Recently a routine RCMP patrol parked outside a bar just off the main highway at Goobies, Newfoundland. After last call the officer noticed a man leaving the bar so intoxicated that he could barely walk. The man stumbled around the parking lot for a few minutes, with the officer quietly observing.
After what seemed an eternity and trying his keys on five different vehicles, the man managed to find his car which he fell into. He sat there for a few minutes and then threw a hook and line out the window and seemed to be trying to catch a fish. A number of other patrons failed to observe this crazy drunk as they left the bar and drove off.
Finally the drunk started the car, switched the wipers on and off (it was a fine, dry summer night) flicked the blinkers on, then off a couple of times, honked the horn and then switched on the lights.
He pulled in the hook and line and moved the vehicle forward a few inches, reversed a little and then remained still for a few more minutes as some more of the other patron vehicles left.
At last, the parking lot was empty, he pulled out of the parking lot and started to drive slowly down the road. The officer, having patiently waited all this time, now started up the patrol car, put on the flashing lights, and promptly pulled the man over and carried out a breathalyzer test. To his amazement the breathalyzer indicated no evidence of the man having consumed any alcohol at all! Dumbfounded, the officer said, "I'll have to ask you to accompany me to Headquarters. This breathalyzer equipment must be broken."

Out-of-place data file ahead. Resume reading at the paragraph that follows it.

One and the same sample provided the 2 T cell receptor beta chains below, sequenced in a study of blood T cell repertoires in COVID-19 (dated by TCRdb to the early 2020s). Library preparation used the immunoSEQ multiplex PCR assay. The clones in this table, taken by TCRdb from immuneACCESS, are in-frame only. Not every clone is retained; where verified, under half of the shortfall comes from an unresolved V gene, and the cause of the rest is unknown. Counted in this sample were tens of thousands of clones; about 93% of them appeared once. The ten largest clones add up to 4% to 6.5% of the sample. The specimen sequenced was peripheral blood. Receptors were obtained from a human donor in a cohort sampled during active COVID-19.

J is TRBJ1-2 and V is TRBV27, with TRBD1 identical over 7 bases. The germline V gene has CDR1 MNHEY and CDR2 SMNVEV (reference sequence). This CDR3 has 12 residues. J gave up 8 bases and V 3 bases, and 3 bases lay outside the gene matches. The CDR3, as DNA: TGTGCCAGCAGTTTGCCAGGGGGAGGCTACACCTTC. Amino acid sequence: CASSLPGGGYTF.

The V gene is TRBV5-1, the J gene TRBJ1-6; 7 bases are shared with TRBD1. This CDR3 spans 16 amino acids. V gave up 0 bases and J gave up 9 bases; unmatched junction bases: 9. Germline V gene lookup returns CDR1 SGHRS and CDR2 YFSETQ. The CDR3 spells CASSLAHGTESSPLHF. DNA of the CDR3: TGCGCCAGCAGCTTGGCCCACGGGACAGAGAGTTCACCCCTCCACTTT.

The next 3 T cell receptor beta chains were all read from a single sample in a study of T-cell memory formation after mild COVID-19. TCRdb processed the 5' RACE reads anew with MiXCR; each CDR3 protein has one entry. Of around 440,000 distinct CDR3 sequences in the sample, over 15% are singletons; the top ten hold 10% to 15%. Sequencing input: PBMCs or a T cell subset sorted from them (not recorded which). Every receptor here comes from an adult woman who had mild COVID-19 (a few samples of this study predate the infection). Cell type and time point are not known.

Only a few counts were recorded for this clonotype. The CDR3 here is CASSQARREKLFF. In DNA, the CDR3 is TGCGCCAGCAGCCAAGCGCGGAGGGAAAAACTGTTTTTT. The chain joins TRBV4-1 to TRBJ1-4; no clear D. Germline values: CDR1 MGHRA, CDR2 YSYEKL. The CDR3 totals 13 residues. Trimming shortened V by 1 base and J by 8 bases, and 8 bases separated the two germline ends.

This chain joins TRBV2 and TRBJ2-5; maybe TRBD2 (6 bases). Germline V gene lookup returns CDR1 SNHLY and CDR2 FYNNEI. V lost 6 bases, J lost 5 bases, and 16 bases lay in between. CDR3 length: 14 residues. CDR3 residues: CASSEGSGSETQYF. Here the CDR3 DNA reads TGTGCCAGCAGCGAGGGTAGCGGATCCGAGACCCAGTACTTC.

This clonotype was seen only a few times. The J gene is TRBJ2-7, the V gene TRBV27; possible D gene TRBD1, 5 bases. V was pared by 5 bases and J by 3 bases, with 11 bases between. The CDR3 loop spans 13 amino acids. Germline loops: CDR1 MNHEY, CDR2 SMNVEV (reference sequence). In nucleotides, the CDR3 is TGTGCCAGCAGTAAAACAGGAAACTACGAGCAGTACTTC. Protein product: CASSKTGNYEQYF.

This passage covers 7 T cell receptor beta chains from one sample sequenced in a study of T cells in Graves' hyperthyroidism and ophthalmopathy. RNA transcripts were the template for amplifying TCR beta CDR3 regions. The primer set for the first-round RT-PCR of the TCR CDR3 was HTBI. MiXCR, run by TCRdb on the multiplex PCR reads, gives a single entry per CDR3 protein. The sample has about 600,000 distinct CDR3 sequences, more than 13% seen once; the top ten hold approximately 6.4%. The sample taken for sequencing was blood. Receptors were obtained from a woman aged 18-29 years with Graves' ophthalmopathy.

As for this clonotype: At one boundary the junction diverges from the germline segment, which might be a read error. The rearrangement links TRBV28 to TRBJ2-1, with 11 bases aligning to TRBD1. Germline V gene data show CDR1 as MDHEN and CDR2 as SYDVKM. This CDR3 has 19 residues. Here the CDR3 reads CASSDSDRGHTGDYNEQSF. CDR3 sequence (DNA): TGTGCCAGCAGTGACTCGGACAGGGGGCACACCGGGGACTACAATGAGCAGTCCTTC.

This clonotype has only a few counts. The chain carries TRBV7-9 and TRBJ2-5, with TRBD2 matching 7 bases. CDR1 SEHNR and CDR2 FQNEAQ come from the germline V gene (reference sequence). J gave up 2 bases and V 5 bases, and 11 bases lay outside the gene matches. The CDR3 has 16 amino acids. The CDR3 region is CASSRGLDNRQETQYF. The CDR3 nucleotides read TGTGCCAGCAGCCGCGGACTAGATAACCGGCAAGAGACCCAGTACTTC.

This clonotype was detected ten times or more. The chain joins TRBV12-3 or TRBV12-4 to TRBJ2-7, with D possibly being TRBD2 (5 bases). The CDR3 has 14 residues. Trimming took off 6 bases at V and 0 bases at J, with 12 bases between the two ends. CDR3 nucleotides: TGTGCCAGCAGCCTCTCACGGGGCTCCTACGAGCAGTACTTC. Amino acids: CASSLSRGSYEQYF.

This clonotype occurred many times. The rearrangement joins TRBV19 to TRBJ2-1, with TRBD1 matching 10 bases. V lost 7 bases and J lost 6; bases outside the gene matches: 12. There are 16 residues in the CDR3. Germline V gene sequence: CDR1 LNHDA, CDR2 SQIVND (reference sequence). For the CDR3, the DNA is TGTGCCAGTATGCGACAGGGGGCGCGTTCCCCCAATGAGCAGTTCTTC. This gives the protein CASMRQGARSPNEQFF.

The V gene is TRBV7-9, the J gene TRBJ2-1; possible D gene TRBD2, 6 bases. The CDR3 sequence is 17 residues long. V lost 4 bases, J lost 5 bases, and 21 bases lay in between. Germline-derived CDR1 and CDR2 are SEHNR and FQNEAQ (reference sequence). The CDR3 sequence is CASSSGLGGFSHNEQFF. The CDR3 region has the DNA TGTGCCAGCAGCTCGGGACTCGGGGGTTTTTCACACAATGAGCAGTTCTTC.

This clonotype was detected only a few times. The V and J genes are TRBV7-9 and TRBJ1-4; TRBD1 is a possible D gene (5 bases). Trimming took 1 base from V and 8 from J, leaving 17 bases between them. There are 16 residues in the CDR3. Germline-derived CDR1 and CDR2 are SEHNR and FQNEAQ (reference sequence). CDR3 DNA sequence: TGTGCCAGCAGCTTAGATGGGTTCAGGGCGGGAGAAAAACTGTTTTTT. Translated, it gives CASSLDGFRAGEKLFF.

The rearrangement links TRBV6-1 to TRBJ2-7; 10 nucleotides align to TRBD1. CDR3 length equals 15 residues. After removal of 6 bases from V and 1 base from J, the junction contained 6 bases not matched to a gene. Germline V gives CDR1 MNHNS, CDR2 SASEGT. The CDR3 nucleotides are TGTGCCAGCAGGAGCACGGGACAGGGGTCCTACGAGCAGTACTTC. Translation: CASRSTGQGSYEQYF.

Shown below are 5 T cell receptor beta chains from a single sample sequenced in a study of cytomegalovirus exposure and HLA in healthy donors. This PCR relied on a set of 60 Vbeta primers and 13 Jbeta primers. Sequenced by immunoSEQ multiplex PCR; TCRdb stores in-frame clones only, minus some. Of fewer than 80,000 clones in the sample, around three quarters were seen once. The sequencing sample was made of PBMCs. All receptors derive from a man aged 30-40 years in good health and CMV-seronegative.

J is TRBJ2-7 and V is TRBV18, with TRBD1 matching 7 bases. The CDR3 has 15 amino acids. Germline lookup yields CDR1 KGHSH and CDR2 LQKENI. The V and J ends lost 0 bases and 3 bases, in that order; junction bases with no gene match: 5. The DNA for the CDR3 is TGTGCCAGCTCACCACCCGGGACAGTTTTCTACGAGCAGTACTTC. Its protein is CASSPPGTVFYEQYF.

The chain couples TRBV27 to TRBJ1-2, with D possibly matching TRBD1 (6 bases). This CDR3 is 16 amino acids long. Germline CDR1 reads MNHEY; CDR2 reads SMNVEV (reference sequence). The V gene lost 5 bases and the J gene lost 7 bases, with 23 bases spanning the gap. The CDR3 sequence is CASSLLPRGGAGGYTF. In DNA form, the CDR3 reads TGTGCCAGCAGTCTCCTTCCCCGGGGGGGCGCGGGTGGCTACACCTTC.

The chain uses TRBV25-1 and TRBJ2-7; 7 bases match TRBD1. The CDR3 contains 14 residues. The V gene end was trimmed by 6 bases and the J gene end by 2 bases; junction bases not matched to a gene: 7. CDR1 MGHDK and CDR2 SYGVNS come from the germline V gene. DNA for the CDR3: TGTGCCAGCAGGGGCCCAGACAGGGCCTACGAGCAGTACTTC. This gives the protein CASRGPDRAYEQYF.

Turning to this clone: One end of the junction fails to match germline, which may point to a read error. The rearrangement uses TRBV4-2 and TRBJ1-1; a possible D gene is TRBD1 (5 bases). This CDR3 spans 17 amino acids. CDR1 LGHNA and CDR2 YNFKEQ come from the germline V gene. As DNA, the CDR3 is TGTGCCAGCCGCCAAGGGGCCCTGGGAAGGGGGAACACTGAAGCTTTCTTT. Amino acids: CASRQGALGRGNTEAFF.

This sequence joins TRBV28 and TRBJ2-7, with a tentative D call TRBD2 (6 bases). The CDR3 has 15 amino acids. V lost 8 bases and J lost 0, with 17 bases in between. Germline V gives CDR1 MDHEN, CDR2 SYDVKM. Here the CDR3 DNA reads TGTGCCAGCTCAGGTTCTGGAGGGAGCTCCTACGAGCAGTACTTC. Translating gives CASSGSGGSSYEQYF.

"I doubt it," said the truly proud Newfoundlander. "Tonight I'm the designated decoy."
Some time ago, I was taking a ground school class for private pilots. During the sessions on weather, the instructor wanted to discuss the concept of sublimation--the act of going from a gas to a solid skipping the intermediate stage(s). e.g., frost-- water vapor in the air becoming a solid on surfaces without first going through the liquid stage.
Wanting to see if the class had understood the concept, the instructor asked if anyone could provide an example of something that went straight from a solid to a gas (expecting "dry ice" as the answer), a previously unknown section of my mind took control of my mouth and immediately emitted the word "burrito."
It took the instructor about 10 minutes to regain an academic composure.
The state trooper pulled Mr. Schwarz over and, after inspecting his license and registration, informed the motorist that he was going to have to spend the night in jail.
"What's the charge? Mr. Schwarz demanded.
"None," replied the officer. "It's all part of the service."
At 85 years of age, Wally married Anna, a lovely 25-year-old.
Since her new husband is so old, Anna decides that after their wedding she and Wally should have separate bedrooms, because she is concerned that her new but aged husband may overexert himself if they spend the entire night together.
After the wedding festivities Anna prepares herself for bed and shortly after hears the expected "knock" on the door. Sure enough the knock comes, the door opens and there is Wally, her 85-year-old groom, ready for action.
They unite as one. All goes well, Wally takes leave of his bride, and she prepares to go to sleep.
After a few minutes, Anna hears another knock on her bedroom door, and it's Wally. Again he is ready for more "action".
Somewhat surprised, Anna consents for more coupling. When the newlyweds are done, Wally kisses his bride, bids her a fond goodnight and leaves.
She is set to go to sleep again, but -- aha you guessed it -- Wally is back again, rapping on the door, and is as fresh as a 25-year-old, ready for more "action". And, once again they enjoy each other.
But as Wally gets set to leave again, his young bride says to him, "I am thoroughly impressed that at your age you can perform so well and so often. I have been with guys less than a third of your age who were only good once. You are truly a great lover, Wally."
Wally, somewhat embarrassed, turns to Anna and says, "You mean I was here already?"